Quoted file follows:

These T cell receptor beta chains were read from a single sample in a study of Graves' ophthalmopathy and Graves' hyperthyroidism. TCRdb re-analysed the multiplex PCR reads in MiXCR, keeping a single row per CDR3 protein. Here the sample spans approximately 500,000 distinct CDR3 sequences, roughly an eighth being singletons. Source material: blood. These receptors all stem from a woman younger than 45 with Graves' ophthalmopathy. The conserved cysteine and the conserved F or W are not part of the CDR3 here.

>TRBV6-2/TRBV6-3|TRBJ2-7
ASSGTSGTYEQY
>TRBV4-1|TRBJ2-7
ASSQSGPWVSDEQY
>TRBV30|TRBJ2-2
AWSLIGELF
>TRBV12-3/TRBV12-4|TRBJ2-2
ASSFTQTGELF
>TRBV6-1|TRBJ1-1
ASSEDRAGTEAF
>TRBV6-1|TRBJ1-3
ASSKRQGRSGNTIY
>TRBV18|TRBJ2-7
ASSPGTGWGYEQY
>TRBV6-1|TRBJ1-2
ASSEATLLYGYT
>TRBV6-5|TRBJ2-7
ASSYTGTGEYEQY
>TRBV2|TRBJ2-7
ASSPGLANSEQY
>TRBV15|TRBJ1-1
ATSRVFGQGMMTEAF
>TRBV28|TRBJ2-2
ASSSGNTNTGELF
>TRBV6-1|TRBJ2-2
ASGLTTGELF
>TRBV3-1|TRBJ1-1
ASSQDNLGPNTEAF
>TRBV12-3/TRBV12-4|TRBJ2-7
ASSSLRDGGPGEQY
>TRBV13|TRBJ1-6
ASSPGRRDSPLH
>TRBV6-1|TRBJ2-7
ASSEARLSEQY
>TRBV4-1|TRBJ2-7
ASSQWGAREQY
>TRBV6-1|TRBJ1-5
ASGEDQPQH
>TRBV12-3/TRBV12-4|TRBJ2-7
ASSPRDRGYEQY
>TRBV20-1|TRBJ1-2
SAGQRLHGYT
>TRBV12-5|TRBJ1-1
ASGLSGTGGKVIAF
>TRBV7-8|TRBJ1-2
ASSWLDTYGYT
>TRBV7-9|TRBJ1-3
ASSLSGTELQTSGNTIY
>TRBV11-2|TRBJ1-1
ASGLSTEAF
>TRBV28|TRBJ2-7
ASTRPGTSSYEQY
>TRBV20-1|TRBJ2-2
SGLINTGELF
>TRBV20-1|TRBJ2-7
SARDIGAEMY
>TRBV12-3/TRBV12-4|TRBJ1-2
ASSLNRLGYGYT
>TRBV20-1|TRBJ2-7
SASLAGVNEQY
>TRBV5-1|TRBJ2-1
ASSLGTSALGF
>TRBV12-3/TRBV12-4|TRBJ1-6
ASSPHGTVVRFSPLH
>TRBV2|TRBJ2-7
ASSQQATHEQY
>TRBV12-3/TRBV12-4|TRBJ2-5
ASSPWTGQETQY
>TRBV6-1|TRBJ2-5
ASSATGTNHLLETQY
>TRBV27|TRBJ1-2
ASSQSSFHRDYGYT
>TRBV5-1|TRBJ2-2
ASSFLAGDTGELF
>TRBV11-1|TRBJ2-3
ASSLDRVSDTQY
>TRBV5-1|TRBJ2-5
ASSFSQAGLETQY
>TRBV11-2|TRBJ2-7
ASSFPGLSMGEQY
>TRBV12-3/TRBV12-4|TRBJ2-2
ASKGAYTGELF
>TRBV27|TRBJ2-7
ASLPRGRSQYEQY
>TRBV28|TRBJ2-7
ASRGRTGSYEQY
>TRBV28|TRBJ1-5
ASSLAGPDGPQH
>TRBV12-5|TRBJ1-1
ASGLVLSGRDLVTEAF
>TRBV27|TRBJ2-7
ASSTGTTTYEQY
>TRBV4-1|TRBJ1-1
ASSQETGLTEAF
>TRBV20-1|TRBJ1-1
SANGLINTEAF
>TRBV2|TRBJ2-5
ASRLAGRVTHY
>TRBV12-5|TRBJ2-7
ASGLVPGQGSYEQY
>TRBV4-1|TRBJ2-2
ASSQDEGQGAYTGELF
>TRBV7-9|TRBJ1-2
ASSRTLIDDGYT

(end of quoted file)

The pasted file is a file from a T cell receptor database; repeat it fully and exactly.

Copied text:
These T cell receptor beta chains were read from a single sample in a study of Graves' ophthalmopathy and Graves' hyperthyroidism. TCRdb re-analysed the multiplex PCR reads in MiXCR, keeping a single row per CDR3 protein. Here the sample spans approximately 500,000 distinct CDR3 sequences, roughly an eighth being singletons. Source material: blood. These receptors all stem from a woman younger than 45 with Graves' ophthalmopathy. The conserved cysteine and the conserved F or W are not part of the CDR3 here.

>TRBV6-2/TRBV6-3|TRBJ2-7
ASSGTSGTYEQY
>TRBV4-1|TRBJ2-7
ASSQSGPWVSDEQY
>TRBV30|TRBJ2-2
AWSLIGELF
>TRBV12-3/TRBV12-4|TRBJ2-2
ASSFTQTGELF
>TRBV6-1|TRBJ1-1
ASSEDRAGTEAF
>TRBV6-1|TRBJ1-3
ASSKRQGRSGNTIY
>TRBV18|TRBJ2-7
ASSPGTGWGYEQY
>TRBV6-1|TRBJ1-2
ASSEATLLYGYT
>TRBV6-5|TRBJ2-7
ASSYTGTGEYEQY
>TRBV2|TRBJ2-7
ASSPGLANSEQY
>TRBV15|TRBJ1-1
ATSRVFGQGMMTEAF
>TRBV28|TRBJ2-2
ASSSGNTNTGELF
>TRBV6-1|TRBJ2-2
ASGLTTGELF
>TRBV3-1|TRBJ1-1
ASSQDNLGPNTEAF
>TRBV12-3/TRBV12-4|TRBJ2-7
ASSSLRDGGPGEQY
>TRBV13|TRBJ1-6
ASSPGRRDSPLH
>TRBV6-1|TRBJ2-7
ASSEARLSEQY
>TRBV4-1|TRBJ2-7
ASSQWGAREQY
>TRBV6-1|TRBJ1-5
ASGEDQPQH
>TRBV12-3/TRBV12-4|TRBJ2-7
ASSPRDRGYEQY
>TRBV20-1|TRBJ1-2
SAGQRLHGYT
>TRBV12-5|TRBJ1-1
ASGLSGTGGKVIAF
>TRBV7-8|TRBJ1-2
ASSWLDTYGYT
>TRBV7-9|TRBJ1-3
ASSLSGTELQTSGNTIY
>TRBV11-2|TRBJ1-1
ASGLSTEAF
>TRBV28|TRBJ2-7
ASTRPGTSSYEQY
>TRBV20-1|TRBJ2-2
SGLINTGELF
>TRBV20-1|TRBJ2-7
SARDIGAEMY
>TRBV12-3/TRBV12-4|TRBJ1-2
ASSLNRLGYGYT
>TRBV20-1|TRBJ2-7
SASLAGVNEQY
>TRBV5-1|TRBJ2-1
ASSLGTSALGF
>TRBV12-3/TRBV12-4|TRBJ1-6
ASSPHGTVVRFSPLH
>TRBV2|TRBJ2-7
ASSQQATHEQY
>TRBV12-3/TRBV12-4|TRBJ2-5
ASSPWTGQETQY
>TRBV6-1|TRBJ2-5
ASSATGTNHLLETQY
>TRBV27|TRBJ1-2
ASSQSSFHRDYGYT
>TRBV5-1|TRBJ2-2
ASSFLAGDTGELF
>TRBV11-1|TRBJ2-3
ASSLDRVSDTQY
>TRBV5-1|TRBJ2-5
ASSFSQAGLETQY
>TRBV11-2|TRBJ2-7
ASSFPGLSMGEQY
>TRBV12-3/TRBV12-4|TRBJ2-2
ASKGAYTGELF
>TRBV27|TRBJ2-7
ASLPRGRSQYEQY
>TRBV28|TRBJ2-7
ASRGRTGSYEQY
>TRBV28|TRBJ1-5
ASSLAGPDGPQH
>TRBV12-5|TRBJ1-1
ASGLVLSGRDLVTEAF
>TRBV27|TRBJ2-7
ASSTGTTTYEQY
>TRBV4-1|TRBJ1-1
ASSQETGLTEAF
>TRBV20-1|TRBJ1-1
SANGLINTEAF
>TRBV2|TRBJ2-5
ASRLAGRVTHY
>TRBV12-5|TRBJ2-7
ASGLVPGQGSYEQY
>TRBV4-1|TRBJ2-2
ASSQDEGQGAYTGELF
>TRBV7-9|TRBJ1-2
ASSRTLIDDGYT